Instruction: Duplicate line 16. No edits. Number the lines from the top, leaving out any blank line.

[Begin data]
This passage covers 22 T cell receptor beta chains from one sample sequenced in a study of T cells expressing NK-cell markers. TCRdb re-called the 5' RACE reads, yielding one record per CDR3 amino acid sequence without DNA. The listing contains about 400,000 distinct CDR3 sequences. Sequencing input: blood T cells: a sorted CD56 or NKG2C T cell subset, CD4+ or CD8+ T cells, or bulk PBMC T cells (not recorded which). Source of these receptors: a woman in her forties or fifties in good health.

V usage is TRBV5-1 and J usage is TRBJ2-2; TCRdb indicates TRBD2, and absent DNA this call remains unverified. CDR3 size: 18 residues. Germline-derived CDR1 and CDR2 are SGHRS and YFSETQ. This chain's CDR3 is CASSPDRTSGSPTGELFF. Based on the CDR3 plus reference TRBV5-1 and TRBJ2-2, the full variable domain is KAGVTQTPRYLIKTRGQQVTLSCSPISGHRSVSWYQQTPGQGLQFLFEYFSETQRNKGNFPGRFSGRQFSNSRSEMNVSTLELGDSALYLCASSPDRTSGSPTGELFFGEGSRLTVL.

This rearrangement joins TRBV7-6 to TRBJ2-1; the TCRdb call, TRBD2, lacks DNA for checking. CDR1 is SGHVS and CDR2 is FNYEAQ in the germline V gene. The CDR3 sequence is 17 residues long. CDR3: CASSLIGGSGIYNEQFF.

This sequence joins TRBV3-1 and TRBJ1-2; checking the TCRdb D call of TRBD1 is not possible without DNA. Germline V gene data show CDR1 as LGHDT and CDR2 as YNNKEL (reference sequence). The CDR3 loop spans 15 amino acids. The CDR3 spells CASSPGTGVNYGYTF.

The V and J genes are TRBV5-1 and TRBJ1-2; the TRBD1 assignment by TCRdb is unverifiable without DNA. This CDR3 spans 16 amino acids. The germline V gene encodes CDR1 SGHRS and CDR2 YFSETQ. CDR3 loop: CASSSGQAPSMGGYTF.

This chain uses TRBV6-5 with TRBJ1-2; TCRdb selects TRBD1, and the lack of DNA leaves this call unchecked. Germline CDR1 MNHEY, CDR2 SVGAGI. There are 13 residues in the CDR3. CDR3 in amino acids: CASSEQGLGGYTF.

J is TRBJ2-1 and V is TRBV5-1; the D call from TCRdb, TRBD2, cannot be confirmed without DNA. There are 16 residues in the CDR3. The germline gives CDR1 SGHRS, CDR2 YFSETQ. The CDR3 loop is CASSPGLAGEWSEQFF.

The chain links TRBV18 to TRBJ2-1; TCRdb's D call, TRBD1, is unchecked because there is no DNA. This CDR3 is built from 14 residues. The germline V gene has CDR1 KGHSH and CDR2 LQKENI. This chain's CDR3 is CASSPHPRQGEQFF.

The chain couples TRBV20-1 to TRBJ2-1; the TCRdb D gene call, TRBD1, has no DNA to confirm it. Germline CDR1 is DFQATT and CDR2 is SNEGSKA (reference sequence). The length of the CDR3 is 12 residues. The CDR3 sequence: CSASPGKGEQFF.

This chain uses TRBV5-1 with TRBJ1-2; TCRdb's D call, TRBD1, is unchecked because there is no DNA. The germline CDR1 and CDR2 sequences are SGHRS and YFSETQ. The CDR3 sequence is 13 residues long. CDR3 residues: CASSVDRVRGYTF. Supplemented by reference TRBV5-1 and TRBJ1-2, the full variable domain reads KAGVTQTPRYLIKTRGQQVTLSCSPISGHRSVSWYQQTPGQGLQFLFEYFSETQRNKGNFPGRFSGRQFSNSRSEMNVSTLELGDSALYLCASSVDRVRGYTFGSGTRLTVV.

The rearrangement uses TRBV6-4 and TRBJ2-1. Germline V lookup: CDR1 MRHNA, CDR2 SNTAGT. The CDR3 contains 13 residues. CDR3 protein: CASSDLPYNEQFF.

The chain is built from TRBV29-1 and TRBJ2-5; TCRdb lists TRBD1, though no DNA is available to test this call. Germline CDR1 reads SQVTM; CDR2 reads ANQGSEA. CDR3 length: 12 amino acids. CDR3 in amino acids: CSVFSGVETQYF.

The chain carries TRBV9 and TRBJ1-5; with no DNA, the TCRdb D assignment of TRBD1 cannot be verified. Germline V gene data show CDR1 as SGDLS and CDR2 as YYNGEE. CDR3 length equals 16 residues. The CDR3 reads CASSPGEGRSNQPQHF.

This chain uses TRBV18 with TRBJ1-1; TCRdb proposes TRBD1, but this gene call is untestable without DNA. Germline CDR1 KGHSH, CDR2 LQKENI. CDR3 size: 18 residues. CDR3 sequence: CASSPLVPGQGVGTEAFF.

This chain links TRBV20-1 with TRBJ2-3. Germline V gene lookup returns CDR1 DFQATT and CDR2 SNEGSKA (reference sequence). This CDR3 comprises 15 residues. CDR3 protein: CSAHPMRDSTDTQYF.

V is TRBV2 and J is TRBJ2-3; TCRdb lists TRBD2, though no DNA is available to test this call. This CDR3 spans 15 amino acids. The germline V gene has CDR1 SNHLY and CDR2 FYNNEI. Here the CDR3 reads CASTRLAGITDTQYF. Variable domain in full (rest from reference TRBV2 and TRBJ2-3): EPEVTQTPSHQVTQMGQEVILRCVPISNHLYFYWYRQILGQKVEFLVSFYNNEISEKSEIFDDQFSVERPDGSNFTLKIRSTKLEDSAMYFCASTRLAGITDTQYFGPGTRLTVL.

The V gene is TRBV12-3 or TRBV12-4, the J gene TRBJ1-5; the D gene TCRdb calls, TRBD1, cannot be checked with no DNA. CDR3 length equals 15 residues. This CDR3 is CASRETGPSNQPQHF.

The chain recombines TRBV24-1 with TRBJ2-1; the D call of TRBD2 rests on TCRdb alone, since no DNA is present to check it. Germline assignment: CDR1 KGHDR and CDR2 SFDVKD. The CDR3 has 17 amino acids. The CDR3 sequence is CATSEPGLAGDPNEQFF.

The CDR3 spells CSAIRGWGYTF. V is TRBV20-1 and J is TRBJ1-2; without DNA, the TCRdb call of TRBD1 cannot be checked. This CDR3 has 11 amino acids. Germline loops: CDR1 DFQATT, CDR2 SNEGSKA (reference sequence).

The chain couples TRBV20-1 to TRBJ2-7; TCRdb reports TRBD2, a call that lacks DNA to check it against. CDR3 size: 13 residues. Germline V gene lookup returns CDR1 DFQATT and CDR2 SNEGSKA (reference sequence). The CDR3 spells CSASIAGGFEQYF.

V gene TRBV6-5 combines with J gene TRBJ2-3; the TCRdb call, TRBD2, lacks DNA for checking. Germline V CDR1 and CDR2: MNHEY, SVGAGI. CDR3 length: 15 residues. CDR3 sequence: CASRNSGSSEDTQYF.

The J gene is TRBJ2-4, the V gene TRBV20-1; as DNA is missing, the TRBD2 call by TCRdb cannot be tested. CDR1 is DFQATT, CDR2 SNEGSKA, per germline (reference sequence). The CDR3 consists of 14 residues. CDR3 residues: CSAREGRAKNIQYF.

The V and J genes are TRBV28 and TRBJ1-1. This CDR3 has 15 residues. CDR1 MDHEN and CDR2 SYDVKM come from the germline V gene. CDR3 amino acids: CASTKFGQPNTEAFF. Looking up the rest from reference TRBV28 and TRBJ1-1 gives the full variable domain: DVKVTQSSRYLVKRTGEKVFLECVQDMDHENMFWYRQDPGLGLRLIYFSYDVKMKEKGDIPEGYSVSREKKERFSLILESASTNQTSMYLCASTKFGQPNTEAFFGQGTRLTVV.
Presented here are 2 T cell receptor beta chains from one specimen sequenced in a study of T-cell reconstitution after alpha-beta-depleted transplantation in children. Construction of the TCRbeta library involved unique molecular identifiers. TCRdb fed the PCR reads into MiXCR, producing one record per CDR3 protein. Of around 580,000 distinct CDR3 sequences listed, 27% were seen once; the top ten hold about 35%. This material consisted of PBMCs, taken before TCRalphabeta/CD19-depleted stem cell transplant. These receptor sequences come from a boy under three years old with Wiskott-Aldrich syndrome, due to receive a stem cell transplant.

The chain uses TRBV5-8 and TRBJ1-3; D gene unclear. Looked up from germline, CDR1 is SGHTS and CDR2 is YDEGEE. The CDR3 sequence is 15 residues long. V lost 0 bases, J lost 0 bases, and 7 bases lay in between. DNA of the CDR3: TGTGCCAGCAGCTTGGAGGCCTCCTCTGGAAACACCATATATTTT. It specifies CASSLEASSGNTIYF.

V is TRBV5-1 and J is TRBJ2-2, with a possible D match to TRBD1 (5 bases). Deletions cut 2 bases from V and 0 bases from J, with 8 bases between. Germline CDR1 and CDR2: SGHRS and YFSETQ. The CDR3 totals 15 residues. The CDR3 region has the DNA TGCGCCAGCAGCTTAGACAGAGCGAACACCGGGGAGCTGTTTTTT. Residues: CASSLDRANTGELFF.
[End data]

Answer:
V is TRBV2 and J is TRBJ2-3; TCRdb lists TRBD2, though no DNA is available to test this call. This CDR3 spans 15 amino acids. The germline V gene has CDR1 SNHLY and CDR2 FYNNEI. Here the CDR3 reads CASTRLAGITDTQYF. Variable domain in full (rest from reference TRBV2 and TRBJ2-3): EPEVTQTPSHQVTQMGQEVILRCVPISNHLYFYWYRQILGQKVEFLVSFYNNEISEKSEIFDDQFSVERPDGSNFTLKIRSTKLEDSAMYFCASTRLAGITDTQYFGPGTRLTVL.